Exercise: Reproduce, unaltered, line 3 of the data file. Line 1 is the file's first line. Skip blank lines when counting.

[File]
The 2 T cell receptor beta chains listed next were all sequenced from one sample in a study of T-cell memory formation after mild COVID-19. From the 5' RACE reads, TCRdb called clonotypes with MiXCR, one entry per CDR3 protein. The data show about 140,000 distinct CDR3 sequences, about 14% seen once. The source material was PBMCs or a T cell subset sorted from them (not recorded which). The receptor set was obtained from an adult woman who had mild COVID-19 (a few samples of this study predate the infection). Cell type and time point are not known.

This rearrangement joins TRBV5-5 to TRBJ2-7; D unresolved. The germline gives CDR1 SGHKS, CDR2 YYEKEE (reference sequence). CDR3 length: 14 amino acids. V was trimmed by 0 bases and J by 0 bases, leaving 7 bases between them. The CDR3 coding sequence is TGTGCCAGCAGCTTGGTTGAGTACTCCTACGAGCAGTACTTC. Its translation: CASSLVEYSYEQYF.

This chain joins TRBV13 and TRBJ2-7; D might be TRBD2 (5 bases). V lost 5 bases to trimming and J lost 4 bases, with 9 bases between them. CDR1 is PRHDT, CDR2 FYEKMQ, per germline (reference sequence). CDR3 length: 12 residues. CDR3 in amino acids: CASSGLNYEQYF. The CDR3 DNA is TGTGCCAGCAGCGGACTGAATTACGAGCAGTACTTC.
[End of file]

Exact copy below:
This chain joins TRBV13 and TRBJ2-7; D might be TRBD2 (5 bases). V lost 5 bases to trimming and J lost 4 bases, with 9 bases between them. CDR1 is PRHDT, CDR2 FYEKMQ, per germline (reference sequence). CDR3 length: 12 residues. CDR3 in amino acids: CASSGLNYEQYF. The CDR3 DNA is TGTGCCAGCAGCGGACTGAATTACGAGCAGTACTTC.